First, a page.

They’ve gambled and, so far, they’ve lost

I’ve said for more than a year now that the Bush team was trying to rerun Reagan’s 1984 campaign. Reagan, who was one of the luckiest presidents in my lifetime was also one of the most unpopular presidents ever judging from his poll numbers in 1982 and early 1983. Reagan lucked out in 1984 when the economy recovered just in the nick of time (you and I can debate whether it had a damn thing to do with his policies) and Americans rewarded him with a second term. I have long contended that if the economy recovers and jobs start returning in any way we’ll get another four years of W, immoral war based on lies and exaggeration notwithstanding.

Well W and the boys clearly thought they were going to be able to party like it was 1984 again. As Atrios so perceptively points out in this post, W and the boys have essentially revved the engine up and dropped the clutch as far as fiscal and monetary policy is concerned. There’s nothing left they can do. They keep expecting the economy to respond and it stubbornly refuses to do so. We’re still essentially in the same place as we were two years ago.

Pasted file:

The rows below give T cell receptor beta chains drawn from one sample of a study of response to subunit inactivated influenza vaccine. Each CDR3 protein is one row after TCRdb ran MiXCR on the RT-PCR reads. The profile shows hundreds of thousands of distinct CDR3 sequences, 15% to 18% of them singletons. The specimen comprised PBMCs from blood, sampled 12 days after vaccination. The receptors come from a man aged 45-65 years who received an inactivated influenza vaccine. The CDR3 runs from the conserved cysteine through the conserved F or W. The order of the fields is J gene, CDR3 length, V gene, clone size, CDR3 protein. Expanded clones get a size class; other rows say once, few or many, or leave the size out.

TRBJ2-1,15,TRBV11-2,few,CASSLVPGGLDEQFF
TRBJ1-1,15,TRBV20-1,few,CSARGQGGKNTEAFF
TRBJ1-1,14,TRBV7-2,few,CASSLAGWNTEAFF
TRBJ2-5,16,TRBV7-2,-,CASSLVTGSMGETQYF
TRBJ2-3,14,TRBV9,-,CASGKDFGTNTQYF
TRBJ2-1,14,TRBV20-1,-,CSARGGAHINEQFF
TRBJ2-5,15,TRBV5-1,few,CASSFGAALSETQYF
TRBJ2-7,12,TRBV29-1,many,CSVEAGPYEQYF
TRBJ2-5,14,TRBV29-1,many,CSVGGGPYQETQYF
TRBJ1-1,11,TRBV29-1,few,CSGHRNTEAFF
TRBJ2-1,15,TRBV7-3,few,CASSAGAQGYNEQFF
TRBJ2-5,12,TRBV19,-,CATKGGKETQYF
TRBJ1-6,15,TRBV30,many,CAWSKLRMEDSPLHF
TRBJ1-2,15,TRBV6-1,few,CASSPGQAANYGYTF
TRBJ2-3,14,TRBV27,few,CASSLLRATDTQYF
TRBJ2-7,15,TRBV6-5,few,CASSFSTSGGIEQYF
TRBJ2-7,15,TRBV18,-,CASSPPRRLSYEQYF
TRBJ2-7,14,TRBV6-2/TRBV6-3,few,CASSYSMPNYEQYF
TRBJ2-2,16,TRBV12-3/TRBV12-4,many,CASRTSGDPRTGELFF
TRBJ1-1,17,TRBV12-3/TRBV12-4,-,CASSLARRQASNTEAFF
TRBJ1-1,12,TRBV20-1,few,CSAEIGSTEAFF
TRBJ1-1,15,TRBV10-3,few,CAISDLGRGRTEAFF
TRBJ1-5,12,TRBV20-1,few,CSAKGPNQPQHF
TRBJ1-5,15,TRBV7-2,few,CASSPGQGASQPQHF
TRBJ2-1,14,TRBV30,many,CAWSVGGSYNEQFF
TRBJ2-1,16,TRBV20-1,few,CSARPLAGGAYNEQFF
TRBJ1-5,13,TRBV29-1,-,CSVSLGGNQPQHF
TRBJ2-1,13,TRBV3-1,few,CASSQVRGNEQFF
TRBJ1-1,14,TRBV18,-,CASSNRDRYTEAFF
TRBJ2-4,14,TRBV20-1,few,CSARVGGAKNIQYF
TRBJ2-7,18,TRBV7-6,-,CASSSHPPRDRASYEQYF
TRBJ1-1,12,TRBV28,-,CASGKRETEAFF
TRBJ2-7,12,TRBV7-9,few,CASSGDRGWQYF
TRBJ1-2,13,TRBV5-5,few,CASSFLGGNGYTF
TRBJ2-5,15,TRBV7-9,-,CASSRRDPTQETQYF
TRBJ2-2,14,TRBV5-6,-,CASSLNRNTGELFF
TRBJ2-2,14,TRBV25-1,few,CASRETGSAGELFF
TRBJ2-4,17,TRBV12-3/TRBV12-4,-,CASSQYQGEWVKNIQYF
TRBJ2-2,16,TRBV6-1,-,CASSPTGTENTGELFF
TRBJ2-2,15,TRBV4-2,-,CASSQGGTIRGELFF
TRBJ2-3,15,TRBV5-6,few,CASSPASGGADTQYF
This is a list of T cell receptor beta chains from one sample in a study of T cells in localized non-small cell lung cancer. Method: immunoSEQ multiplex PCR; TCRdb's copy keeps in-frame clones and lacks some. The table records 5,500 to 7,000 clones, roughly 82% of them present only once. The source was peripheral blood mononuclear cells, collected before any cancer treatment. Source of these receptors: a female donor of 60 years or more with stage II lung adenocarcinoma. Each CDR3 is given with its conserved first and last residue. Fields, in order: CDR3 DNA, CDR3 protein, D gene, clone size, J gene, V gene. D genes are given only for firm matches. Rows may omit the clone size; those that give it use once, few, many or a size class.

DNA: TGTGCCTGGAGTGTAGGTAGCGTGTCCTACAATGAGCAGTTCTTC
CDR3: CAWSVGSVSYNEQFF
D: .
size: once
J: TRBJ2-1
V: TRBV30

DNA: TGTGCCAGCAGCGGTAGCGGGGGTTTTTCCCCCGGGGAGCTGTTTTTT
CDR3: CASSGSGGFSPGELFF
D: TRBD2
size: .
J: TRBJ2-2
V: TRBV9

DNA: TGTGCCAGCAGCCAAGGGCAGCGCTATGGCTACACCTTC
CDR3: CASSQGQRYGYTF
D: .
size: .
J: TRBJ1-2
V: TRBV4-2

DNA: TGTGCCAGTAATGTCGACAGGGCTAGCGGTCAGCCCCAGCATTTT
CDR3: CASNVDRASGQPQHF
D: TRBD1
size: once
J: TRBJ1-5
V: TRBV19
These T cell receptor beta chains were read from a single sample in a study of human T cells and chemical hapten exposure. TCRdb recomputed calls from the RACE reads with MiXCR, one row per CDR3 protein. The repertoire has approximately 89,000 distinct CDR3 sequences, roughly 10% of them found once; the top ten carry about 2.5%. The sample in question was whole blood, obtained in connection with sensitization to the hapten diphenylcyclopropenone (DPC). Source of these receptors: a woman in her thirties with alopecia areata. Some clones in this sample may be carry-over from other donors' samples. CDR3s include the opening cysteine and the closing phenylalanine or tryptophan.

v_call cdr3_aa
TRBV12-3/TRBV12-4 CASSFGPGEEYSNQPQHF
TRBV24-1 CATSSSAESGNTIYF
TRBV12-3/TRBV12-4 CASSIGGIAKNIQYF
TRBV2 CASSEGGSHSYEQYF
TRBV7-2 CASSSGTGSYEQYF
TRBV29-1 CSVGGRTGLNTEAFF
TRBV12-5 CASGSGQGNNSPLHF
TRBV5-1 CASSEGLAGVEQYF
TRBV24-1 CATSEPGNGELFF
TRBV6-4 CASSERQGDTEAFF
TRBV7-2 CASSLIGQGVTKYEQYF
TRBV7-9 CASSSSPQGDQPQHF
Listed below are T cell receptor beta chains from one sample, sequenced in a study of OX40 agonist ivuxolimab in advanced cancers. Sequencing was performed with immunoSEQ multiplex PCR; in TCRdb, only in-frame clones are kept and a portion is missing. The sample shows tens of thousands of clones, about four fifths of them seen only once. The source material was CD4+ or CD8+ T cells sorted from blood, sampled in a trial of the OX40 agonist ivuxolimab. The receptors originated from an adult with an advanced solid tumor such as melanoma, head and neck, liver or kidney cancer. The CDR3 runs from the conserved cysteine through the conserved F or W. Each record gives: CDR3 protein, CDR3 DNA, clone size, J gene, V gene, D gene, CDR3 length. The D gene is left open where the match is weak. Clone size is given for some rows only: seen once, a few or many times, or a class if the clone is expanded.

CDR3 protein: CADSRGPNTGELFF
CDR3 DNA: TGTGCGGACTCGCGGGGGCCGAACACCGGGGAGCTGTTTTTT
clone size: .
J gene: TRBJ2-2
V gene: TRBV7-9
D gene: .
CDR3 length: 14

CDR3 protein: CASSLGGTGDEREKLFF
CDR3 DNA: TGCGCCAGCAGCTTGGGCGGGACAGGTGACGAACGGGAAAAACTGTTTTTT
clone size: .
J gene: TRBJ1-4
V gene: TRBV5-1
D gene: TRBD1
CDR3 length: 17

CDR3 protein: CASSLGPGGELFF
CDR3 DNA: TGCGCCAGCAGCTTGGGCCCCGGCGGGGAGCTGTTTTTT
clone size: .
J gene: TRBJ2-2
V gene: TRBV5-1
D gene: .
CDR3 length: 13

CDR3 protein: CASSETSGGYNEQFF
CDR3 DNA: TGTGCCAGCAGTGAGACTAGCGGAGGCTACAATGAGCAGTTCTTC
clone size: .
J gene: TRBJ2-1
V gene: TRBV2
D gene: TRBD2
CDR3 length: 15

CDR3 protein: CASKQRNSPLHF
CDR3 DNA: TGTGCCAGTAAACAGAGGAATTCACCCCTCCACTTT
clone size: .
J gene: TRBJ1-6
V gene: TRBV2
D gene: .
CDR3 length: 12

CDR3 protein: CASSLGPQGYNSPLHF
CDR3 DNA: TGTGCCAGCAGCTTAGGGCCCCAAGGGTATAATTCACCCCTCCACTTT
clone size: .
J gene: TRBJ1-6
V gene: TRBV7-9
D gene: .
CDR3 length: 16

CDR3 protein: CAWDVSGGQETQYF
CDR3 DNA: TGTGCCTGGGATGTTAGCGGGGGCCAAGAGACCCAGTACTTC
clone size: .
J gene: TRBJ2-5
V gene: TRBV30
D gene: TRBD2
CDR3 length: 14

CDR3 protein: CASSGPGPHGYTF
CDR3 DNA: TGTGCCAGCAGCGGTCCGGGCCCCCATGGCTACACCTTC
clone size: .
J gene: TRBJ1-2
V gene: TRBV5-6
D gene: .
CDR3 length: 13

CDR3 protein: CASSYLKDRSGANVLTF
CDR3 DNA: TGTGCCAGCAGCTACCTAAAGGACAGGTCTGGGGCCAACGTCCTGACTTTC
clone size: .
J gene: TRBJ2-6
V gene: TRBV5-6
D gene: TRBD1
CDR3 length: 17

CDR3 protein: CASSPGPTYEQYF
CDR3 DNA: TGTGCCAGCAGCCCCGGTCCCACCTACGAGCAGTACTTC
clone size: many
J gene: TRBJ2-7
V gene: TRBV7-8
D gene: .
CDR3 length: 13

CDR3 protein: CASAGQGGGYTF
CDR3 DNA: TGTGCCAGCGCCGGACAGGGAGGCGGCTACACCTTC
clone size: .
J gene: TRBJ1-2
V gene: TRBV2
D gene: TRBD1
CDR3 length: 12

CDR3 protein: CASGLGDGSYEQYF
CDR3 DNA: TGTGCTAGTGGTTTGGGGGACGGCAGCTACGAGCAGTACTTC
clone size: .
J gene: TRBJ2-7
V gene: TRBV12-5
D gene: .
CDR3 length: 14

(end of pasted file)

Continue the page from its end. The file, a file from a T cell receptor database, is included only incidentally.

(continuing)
Furthermore, continuing the engine metaphor, I would contend that the RPMs are currently nearing the redline point and the wheels are spinning but we’re not going anywhere. If the tires don’t get traction soon folks, there could be one helluva mess. (A “dubya dip” recession perhaps?) And, as Atrios notes, any sort of shock to the system at this point (say, a major terrorist attack) would be nothing short of disastrous for the economy.

Through pursuing such reckless economic policies in order to assure his re-election, W has actually left us all in a very vulnerable position economically. Politically, W had certainly better hope nothing at all goes wrong in the next eight months because he has absolutely no margin for error now.

And, even if things go relatively well, I’m really beginning to think he may still lose.

Hey, I can dream, can’t I?